Motorcycle Forum banner
1 - 10 of 10 Posts

· Biker
Joined
·
1,547 Posts
Greetings Weston,

To be quite frank with you, upgrading charging system would have NOTHING to do with the neutral light, which as I know tells
you the transmission is not 'in gear' to drive the rear wheel.

Upgrading the stator and charging system means most likely you could get more electrical output at idle and higher speeds,
the stator connects to the R/R rectifier/regulator then most likely negative of R/R/s output is grounded and HOT or positive
to battery + whether it connects to bat+ before or after ignition switch does not matter. The rectifier allows + side of a.c. from
stator to go to battery and battery CAN NOT discharge through stator if R/R is good.

When the key is 'ON' everything will work as it has been, a given amount of current is able to flow through fuse, Now we have series
and parallel circuits, The neutral indicator lamp has one side wired to a hot wire that supplies other circuits. For it to be lit, current
must flow through it to ground, and that ONLY happens when part of tranny presses switch , thus closing contacts in sw. and
completing circuit to ground.


The horn is also in a series circuit, it won't sound until 12v+ is applied to it, other side of horn is grounded.
Series means, current has to flow through item 1 before it can go to item 2, Parallel means current branches off to whatever items,
removing item 1, current still goes to item 2, items 1 and 2 could be tail-lite bulbs,say 1157's with two filaments, bulbs get brighter
with brakes applied or L or R when that dir. sig sw. is pressed.

The starter circuit, Power goes to the engine run sw. a.k.a. kill sw. when 'ON' it supplies power to the ignition circuit for spark,
it also sends power to one side of the start sw., when you thumb the starter, it energizes a powerful electromagnet which pulls
in an armature mechanically linked to heavy contacts, ( against a spring) a strong field is needed to bridge between battery and
starter otherwise heavy current will burn out loose contacts.

Batteries that have been on a charger for a few days and still don't seem to have all they should be should be 'tested under load' then
the true condition of the battery will be known. Hope you liked the extra reading, always good to know how electricity works on a
motorcycle.
 

· Save them all!
Joined
·
3,973 Posts
I got rid of my old CB450 stuff a while ago so I can't verify it, but Ray is likely correct - I don't think the neutral light will be effected. If it is it would probably be pretty easy to wire something up to make it work again.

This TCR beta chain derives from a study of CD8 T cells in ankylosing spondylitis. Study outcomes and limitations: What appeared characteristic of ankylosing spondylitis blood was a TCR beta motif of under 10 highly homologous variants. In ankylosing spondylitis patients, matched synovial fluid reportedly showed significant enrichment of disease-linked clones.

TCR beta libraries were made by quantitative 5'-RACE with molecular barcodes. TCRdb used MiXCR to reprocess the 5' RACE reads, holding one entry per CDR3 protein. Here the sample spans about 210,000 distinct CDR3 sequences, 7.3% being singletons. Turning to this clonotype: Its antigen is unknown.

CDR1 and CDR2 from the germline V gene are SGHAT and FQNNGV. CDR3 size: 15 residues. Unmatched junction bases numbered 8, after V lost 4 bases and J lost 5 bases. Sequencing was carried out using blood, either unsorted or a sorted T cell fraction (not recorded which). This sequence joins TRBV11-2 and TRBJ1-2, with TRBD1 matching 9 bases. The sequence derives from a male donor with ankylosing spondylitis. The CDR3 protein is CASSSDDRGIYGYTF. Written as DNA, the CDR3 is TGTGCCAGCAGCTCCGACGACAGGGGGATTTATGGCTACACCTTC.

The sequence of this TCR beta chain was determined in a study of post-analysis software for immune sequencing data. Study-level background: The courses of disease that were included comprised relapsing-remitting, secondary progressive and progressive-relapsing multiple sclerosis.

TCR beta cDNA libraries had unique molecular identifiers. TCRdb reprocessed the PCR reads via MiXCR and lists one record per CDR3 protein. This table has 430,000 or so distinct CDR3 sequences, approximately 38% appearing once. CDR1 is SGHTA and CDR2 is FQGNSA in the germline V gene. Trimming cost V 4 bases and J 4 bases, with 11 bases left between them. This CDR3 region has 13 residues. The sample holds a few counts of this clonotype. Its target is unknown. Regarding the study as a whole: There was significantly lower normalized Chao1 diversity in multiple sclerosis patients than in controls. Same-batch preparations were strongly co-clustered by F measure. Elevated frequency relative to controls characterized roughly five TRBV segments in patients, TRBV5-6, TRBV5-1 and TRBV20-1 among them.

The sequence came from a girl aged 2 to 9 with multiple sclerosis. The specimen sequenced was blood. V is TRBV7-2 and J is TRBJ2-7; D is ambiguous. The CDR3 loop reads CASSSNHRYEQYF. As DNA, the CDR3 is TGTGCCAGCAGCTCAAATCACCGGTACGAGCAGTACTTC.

IF you want to improve something about your charging system, and assuming your current stator tests OK (ohm test and AC Output test on all three branches) I would put my money into a modern solid state regulator/rectifier. The old school units you have very often go bad.
 

· Registered
Joined
·
27 Posts
Discussion Starter · #4 ·
@cmonSTART thanks for all your help with each of my issues! And thank you both for the responses here.

Because I am having charging issues I will test the charging system then take the stator out to see if it looks gunked up or worn out. I will want to replace the rectifier and regulator. thinking about this product:

R/R
https://ricksmotorsportelectrics.com/Hot-Shot-Honda-Rectifier-Regulator-10_135H

Doesn't look like licks electronics makes a stator, rectifier/regulator kit for the CB450K like they do for the CB350
 

· Registered
Joined
·
27 Posts
Discussion Starter · #5 ·

· Biker
Joined
·
1,547 Posts
charging system

Before messing with stator, make sure battery is UP for the job it has, put on trickle charger.
A battery tender is the best, H-D has one that puts out 3/4 of an amp or 750 mili-amps and will
have battery topped off, put on charger for a few days if it had some charge to it, the tender
should have it topped off to 100% or pretty close.

Then bring battery to a bike shop an pay a few $$ to have them do a
'LOAD TEST' or if you have one, the meter an heater coil type with the 3 bands of color red/yellow/green.
use as tester says, if needle goes well into green, that is nice BUT it is the 2nd test that really makes a
difference, if needle stays well into green, I'd keep the battery BUT if it goes into or hugs the yellow or goes
somewhat closer to it, Then come back slowly to green that is, to me anyways, NOT indicative of a
dependable battery.

If the battery showed up as 'Good' on the load tester, start bike and take note as to how it sounds when being
cranked and how long before it fires. My wide glide with the 103 engine and a new battery would take about
4 or 5 seconds to start, with the battery on a tender though, it took half that time, meaning it 'whipped right
over, like with no effort.check voltage across battery, it should be close to 14 volts hopefully above by a few
tenths

If the charge voltage is not much above battery when bike is running, it could be the R/R is defective, this
can go both ways, not enough volts to charge or too many, for the most part 15 volts is high so anything